The first shipments of the Moderna vaccine have now arrived in Minnesota and with that comes more avenues to inoculate people against COVID-19.

The Moderna vaccine, which received emergency-use authorization from the federal government last weekend, does not require the ultra-cold storage that the Pfizer vaccine does. County public health departments and pharmacies are using that vaccine to reach priority groups beyond employees of health care organizations.

PREVIOUSLY:

Carlton County's public health department, which was allotted 100 doses in its first shipment of the Moderna vaccine, plans to host a drive-thru event within the week to vaccinate people in the first priority group. That includes emergency medical service personnel not employed through a health care organization, as directed by the state and the U.S. Centers for Disease Control and Prevention.

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While that event is not open to the general public, the county plans to do similar drive-thru events for the public in the future, said Jenny Barta, a public health nurse for Carlton County Public Health and now the county's expert on COVID-19.

"Local public health departments are going to be tasked with distributing and administering vaccines to larger populations, to kind of general populations, as well as some priority groups," Barta said. "Public health is kind of going to be the catch-all for everything else."

Lucas Goodin, director of emergency preparedness and safety at Cloquet Community Memorial Hospital, draws a dose of the COVID-19 vaccine Tuesday. (Steve Kuchera / skuchera@duluthnews.com)
Lucas Goodin, director of emergency preparedness and safety at Cloquet Community Memorial Hospital, draws a dose of the COVID-19 vaccine Tuesday. (Steve Kuchera / skuchera@duluthnews.com)

Pharmacies will also play a crucial role. Within the county, pharmacies have enrolled in the CDC's pharmacy partnership to get vaccines to residents of long-term care facilities. Since it's a federal program, enrolled pharmacies are receiving the Moderna vaccines directly from the federal government.

Those pharmacies will begin vaccinating people in skilled-nursing facilities first as soon as the vaccines arrive in Carlton County, Barta said. As of Tuesday, the state's health department was expecting to receive 94,800 doses of the Moderna vaccine before the week was up. Most should have arrived in the state Wednesday.

The Fond du Lac Band of the Lake Superior Chippewa received its initial allotment of 700 Moderna doses Wednesday.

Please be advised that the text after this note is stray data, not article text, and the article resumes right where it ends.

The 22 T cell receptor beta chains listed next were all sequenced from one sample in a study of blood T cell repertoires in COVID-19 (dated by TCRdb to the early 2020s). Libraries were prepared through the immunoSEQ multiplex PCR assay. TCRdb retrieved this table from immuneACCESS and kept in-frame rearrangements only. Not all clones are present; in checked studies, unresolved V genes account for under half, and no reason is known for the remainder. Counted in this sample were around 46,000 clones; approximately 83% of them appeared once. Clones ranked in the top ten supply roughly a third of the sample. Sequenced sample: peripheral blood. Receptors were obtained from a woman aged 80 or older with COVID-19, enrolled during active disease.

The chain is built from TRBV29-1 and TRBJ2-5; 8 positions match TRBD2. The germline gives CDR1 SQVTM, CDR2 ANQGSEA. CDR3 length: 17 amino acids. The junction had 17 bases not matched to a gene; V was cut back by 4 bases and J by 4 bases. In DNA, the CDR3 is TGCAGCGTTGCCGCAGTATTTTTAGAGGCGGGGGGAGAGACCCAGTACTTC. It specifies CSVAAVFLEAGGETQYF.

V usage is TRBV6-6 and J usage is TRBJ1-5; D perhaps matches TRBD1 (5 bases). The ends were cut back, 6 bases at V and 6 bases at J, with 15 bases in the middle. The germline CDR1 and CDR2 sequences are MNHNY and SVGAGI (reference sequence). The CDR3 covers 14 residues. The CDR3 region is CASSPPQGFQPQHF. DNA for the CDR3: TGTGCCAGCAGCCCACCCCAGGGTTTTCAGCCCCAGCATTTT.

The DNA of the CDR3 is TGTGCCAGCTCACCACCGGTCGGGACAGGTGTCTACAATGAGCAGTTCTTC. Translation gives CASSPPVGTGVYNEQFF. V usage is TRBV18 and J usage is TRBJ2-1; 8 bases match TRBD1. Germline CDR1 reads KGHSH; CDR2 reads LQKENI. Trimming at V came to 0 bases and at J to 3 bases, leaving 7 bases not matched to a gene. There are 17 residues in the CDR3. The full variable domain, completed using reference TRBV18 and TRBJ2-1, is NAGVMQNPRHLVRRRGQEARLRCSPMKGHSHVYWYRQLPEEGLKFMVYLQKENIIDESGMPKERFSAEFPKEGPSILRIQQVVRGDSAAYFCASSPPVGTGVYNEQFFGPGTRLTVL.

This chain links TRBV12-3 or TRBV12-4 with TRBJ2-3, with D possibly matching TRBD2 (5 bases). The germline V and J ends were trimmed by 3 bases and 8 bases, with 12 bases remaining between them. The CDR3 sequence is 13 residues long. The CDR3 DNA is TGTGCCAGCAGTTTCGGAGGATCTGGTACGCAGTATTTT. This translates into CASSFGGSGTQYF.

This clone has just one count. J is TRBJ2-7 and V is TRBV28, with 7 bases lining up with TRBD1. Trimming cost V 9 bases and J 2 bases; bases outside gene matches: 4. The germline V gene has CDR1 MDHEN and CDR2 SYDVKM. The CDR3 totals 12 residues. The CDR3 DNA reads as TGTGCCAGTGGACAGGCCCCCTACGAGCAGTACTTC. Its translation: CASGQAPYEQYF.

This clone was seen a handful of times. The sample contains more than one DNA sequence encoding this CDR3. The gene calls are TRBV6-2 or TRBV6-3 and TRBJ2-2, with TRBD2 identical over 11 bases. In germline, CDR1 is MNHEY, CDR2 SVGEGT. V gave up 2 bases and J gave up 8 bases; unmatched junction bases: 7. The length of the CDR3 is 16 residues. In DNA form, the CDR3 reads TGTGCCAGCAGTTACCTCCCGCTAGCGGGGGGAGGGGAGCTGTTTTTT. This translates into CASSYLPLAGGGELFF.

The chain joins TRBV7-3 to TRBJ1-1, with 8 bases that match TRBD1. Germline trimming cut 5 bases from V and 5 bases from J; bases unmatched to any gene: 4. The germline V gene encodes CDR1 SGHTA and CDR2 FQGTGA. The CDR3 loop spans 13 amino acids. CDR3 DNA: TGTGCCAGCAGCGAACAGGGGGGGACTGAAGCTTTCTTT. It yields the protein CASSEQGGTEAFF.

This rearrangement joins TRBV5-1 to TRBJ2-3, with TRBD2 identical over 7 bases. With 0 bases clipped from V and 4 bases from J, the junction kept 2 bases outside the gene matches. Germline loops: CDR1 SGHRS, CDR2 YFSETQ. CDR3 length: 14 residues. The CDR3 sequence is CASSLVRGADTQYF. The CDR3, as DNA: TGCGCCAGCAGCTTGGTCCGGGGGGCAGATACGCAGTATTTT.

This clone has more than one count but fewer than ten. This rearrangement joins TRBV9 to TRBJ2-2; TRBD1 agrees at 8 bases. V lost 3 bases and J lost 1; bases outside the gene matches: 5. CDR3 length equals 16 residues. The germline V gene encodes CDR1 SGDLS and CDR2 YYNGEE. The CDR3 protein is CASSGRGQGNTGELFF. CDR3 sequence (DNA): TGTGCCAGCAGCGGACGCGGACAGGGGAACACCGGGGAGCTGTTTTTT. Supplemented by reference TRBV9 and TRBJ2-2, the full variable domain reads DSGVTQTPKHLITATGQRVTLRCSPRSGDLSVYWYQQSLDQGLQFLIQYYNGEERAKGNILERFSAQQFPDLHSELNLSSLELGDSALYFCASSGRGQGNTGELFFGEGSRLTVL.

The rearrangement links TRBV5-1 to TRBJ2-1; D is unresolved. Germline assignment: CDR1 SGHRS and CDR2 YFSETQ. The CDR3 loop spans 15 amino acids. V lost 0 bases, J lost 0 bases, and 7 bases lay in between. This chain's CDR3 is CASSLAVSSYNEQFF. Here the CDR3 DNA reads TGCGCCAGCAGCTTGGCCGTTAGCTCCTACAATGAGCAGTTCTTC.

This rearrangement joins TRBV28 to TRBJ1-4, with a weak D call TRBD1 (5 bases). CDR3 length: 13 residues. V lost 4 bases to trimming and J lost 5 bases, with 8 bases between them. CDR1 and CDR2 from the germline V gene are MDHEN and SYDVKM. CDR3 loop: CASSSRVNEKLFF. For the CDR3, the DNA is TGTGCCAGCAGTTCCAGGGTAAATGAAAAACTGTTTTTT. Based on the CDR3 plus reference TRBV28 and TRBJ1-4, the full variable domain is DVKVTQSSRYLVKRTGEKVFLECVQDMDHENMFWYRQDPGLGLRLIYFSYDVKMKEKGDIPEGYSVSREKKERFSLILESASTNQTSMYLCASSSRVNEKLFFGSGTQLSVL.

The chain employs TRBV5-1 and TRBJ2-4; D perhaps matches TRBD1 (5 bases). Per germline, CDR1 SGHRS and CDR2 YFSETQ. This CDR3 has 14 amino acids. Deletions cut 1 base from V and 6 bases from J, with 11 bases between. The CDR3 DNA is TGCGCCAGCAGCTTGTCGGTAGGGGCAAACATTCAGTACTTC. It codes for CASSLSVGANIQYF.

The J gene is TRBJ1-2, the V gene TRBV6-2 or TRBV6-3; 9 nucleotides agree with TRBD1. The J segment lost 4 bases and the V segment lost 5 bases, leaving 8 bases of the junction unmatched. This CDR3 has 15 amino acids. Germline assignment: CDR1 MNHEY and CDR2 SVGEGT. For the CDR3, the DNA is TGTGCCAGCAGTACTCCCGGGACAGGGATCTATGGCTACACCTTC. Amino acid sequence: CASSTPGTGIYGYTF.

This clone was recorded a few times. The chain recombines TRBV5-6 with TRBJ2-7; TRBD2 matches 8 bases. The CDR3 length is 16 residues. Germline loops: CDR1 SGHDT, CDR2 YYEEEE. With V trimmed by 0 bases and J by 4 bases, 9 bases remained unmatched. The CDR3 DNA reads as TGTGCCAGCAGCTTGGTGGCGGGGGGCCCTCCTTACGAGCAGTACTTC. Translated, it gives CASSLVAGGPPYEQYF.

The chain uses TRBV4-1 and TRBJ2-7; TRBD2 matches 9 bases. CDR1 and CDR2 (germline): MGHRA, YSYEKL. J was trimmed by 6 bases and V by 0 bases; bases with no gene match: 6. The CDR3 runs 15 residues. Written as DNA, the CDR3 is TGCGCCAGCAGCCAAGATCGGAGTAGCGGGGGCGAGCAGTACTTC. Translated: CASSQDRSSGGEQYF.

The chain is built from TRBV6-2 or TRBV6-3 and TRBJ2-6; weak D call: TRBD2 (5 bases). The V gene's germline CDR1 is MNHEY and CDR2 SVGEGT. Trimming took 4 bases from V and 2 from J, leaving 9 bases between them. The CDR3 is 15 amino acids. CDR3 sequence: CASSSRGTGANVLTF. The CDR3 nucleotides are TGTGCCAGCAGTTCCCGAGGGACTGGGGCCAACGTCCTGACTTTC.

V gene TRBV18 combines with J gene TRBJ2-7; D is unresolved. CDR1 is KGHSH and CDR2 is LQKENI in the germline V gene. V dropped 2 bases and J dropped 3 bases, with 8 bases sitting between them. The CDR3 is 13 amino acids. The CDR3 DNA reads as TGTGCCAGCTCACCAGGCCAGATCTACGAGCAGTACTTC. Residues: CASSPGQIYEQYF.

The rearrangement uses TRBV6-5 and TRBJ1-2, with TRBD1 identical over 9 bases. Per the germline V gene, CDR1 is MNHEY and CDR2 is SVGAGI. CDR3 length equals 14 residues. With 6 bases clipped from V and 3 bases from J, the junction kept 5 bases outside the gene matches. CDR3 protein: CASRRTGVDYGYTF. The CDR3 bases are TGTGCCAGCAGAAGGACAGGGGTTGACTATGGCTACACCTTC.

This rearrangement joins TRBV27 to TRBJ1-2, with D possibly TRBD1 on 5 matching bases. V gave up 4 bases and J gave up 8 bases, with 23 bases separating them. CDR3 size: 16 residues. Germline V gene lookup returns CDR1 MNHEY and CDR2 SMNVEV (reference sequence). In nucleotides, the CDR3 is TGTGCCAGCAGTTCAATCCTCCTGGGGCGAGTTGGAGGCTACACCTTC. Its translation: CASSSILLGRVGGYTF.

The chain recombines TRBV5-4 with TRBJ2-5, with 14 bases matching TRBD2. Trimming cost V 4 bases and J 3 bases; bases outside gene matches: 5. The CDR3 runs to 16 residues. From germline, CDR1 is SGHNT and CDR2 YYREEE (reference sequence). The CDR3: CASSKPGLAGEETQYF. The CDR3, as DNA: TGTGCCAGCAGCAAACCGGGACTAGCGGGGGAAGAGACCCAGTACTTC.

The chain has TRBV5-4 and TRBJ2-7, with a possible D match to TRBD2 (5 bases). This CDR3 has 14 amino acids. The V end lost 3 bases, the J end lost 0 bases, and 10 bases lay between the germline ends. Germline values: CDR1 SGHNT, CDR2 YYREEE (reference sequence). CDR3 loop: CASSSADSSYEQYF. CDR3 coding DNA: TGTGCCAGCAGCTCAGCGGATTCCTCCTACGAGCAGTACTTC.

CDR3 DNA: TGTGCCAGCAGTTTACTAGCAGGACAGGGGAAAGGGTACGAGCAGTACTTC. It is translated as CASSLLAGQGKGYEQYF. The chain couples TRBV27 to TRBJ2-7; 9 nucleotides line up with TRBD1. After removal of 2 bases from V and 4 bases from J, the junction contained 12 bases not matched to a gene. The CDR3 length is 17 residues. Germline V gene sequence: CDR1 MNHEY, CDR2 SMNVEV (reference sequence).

Dr. Charity Reynolds, the band's medical director, became the first of the band's health care workers to receive the vaccine that day. The rest of the 700 doses prioritized other health care workers and at-risk elders, a news release from the band said.

Dr. Charity Reynolds (right), medical director for the Fond du Lac Band of the Lake Superior Chippewa, received the band's first vaccine on Wednesday, Dec. 23. The band received 700 doses of the Moderna vaccine earlier that day. (Photo courtesy of the Fond du Lac Band)
Dr. Charity Reynolds (right), medical director for the Fond du Lac Band of the Lake Superior Chippewa, received the band's first vaccine on Wednesday, Dec. 23. The band received 700 doses of the Moderna vaccine earlier that day. (Photo courtesy of the Fond du Lac Band)

Asked when Carlton County might be able to start vaccinating the general population, Barta said there are so many variables that could alter the course of that timeline, including whether more vaccines are authorized for emergency use.

"I wish I had a crystal ball," Barta said. "But hopefully come springtime, we'll be opening up to a much wider audience."

While the counties take vaccine distribution guidance from the state, local public health workers have to make some of those decisions themselves, said Katie Albert, public health planner and COVID-19 vaccine adviser for St. Louis County.

"It's an ethical dilemma," Albert said. "We have — and I don't know that it's really been called this — but an ethics committee to discuss how do we divide this up so that it is fair."

It's not as simple as allocating more vaccines to Duluth for the sole reason that it's the biggest city in the county.

"If you're looking at morbidity and mortality of this disease, we know that rural areas are affected (disproportionately)," Albert said. "We have to factor that in as well. It's definitely been a process trying to figure out how to spread out what we will be getting so that it is equitable."

The state has three guiding principles public health departments are to follow while planning for vaccine distribution.

The three principles include maximizing immediate health benefit and reducing death and serious illness, equitable distribution and access as well as transparency with Minnesotans.

In the near future, Albert said, the public health division plans to use trailers to bring the vaccine into more rural parts of the country. The county owns a couple trailers set up to store the vaccine. The county could also park the trailers outside worksites should they receive state guidance to do so.

"There are a lot of a lot of areas that are very far from a pharmacy or clinic and we understand that," Albert said. "Our role in public health is to fill those gaps and go where there's need."